December 28, 1981 12:00 PM

His movies have grossed more than those of any other performer in history, close to a billion dollars. But no one refers to Star Wars, The Empire Strikes Back and his current Raiders of the Lost Ark as “Harrison Ford films,” and his name on a marquee is no guarantee of success: Force 10 from Navarone and Hanover Street, which tried to cash in on his name, didn’t. His portrayals of Han Solo and Indiana Jones recall the laconic, can-do spirit of Hollywood heroes past, yet Ford cannot be hailed as a new Bogie or Duke, nor even the next Newman or Eastwood.

He is, rather, the epitome of a distinct new breed of film star, creatures of the new generation of Hollywood producer-directors and their canny fascination with action-adventure movies. The craft of directors like George Lucas and Steven Spielberg is highly technical; the real stars of their films are special effects and other directorial pyrotechnics. As characters have been upstaged, actors have become increasingly interchangeable. Perhaps Richard Dreyfuss could never have played Superman, but surely Christopher Reeve could have been Indiana Jones, or Ford the ichthyologist in Jaws. Actress Sean Young, Ford’s leading lady in the upcoming sci-fi flick Blade Runner, suggests the plight of the action-adventure star in speaking of Ford: “He’s one of the sexiest men I’ve ever met, and he brings more to a role than is really there.”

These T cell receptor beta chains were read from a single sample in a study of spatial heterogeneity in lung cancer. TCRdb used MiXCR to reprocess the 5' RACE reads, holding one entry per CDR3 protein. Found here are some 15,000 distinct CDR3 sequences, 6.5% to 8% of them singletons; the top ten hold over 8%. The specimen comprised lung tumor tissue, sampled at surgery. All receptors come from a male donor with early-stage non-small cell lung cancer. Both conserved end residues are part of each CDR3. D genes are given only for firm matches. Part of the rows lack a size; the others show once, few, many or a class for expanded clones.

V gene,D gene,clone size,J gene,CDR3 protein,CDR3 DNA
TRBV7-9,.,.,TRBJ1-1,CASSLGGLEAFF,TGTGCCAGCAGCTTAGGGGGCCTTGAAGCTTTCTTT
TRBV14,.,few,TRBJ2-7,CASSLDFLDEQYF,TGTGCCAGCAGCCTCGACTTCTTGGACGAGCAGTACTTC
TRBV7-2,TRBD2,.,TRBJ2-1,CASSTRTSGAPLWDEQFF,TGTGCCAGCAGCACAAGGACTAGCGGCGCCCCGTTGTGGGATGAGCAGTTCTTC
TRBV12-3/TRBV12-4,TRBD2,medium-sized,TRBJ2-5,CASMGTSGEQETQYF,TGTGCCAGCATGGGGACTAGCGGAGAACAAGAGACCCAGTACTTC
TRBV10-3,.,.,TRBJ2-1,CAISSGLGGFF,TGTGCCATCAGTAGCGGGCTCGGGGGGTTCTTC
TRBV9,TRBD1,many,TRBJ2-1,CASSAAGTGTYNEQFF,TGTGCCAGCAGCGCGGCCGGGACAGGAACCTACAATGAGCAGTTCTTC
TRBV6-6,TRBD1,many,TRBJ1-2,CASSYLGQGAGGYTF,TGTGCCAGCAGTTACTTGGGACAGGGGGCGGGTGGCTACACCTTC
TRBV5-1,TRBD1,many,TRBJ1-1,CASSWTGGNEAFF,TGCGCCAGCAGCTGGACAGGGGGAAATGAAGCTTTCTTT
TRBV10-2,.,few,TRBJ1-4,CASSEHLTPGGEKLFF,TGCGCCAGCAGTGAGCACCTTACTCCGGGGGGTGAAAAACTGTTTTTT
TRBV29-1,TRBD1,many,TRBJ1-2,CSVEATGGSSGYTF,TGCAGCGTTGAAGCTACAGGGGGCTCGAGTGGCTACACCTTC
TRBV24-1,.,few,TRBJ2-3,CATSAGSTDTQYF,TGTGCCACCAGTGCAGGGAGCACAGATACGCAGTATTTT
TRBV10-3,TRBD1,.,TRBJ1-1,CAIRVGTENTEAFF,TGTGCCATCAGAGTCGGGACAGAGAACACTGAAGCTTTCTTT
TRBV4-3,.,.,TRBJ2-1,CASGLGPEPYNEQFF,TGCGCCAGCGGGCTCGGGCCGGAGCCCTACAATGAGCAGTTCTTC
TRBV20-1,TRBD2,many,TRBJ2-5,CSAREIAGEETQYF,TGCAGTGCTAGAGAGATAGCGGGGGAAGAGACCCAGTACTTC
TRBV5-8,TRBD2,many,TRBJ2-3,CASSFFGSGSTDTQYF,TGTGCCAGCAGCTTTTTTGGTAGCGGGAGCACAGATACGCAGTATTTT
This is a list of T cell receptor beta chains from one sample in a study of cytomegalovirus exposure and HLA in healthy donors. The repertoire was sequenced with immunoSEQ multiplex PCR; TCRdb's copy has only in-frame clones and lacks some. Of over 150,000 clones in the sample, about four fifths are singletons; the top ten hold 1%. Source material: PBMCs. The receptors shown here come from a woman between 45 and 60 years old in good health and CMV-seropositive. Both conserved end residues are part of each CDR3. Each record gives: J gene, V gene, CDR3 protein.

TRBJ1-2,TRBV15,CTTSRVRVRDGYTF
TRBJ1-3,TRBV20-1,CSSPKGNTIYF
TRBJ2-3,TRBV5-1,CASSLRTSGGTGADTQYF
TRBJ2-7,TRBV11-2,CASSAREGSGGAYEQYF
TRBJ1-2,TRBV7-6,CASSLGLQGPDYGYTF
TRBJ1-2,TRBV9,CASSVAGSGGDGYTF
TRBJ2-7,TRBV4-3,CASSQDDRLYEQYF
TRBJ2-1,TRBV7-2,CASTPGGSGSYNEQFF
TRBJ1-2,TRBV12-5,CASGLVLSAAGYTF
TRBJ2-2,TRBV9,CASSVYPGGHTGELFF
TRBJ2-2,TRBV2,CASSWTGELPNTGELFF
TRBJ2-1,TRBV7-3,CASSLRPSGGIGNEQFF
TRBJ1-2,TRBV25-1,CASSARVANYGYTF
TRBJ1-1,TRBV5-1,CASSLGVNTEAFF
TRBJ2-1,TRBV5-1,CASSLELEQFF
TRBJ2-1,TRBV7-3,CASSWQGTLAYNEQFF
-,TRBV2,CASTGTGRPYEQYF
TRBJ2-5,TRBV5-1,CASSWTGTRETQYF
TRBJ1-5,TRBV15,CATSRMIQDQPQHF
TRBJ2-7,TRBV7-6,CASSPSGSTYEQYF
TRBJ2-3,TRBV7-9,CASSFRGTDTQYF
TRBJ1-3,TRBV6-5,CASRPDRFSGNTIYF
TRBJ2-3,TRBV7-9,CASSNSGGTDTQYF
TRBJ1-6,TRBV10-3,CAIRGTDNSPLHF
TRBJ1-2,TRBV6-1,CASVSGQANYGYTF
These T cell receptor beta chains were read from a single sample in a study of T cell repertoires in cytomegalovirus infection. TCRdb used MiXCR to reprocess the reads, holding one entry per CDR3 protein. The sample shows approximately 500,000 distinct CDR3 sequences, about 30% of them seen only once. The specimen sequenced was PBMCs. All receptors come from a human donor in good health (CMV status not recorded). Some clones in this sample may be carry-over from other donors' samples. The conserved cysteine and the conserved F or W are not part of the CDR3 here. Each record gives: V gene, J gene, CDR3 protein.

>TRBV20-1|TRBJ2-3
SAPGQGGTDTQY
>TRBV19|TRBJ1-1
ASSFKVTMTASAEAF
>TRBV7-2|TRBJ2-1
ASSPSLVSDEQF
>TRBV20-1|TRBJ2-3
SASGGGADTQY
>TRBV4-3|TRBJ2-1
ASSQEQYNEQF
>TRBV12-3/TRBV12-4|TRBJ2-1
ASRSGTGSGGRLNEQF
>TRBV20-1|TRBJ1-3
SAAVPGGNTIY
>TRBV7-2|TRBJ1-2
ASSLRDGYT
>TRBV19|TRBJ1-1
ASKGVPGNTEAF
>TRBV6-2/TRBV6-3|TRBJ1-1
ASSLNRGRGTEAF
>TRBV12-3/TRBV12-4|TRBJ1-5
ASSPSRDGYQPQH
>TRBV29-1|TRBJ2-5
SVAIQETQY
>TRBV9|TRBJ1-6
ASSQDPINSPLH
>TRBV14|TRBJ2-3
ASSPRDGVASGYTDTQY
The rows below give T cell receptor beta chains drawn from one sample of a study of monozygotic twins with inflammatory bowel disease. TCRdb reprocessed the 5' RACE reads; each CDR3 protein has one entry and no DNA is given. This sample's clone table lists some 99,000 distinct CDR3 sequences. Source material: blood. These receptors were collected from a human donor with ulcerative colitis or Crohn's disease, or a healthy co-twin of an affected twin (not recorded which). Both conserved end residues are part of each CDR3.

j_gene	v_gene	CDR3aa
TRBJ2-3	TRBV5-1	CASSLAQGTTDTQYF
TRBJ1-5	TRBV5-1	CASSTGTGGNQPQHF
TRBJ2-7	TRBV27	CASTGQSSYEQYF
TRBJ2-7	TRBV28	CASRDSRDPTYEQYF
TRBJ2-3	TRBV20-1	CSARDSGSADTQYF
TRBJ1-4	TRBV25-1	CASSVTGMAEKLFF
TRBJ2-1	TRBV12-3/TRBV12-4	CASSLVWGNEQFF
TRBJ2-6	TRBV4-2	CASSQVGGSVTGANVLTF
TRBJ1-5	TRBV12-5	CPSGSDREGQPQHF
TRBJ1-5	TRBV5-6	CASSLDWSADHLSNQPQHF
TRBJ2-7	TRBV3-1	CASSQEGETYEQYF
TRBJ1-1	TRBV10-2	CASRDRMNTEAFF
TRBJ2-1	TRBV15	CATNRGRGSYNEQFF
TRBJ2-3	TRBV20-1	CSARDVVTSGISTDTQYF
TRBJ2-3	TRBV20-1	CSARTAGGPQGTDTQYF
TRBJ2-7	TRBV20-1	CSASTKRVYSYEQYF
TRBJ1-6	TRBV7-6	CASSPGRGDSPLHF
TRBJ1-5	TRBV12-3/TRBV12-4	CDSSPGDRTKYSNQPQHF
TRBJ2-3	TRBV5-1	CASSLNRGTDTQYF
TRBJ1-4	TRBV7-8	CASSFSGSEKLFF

Ford is indeed a versatile, commendably self-effacing actor who is capable of doing much more than he has been called upon to do. Still, the new regime suits him just fine. “All I ever wanted from this business,” he says, “is to make a living as an actor.” When he came to Hollywood 16 years ago, he started as a contract player for Columbia and went through the old studio grind: a series of walk-ons and beefcake promotions on the beach at Malibu as he was groomed in the time-honored way. A salary of $150 a week was not enough to feed a growing family, however, so he became a self-taught carpenter.

It was a cameo in Lucas’ American Graffiti that led to Ford’s starring role in Star Wars. That movie alone has made him rich (he gets a piece of the profits). After its release he divorced his wife, Mary, and now lives with screenwriter Melissa Mathison in Beverly Hills. Still a skilled carpenter, he enjoys working around the house more than making small talk at cocktail parties. “He’s a very unactory actor,” says friend Margot Kidder. “He’s got to find the Hollywood scene boring.”

How much does he command for movies? Ford says simply: “I ask and they pay.” In early January he will begin work on the third Star Wars, Revenge of the Jedi. He is planning to do two Indiana Jones sequels. He wishes nothing more for his career. “I don’t want to be a movie star,” he says. “I want to be in movies that are stars.”

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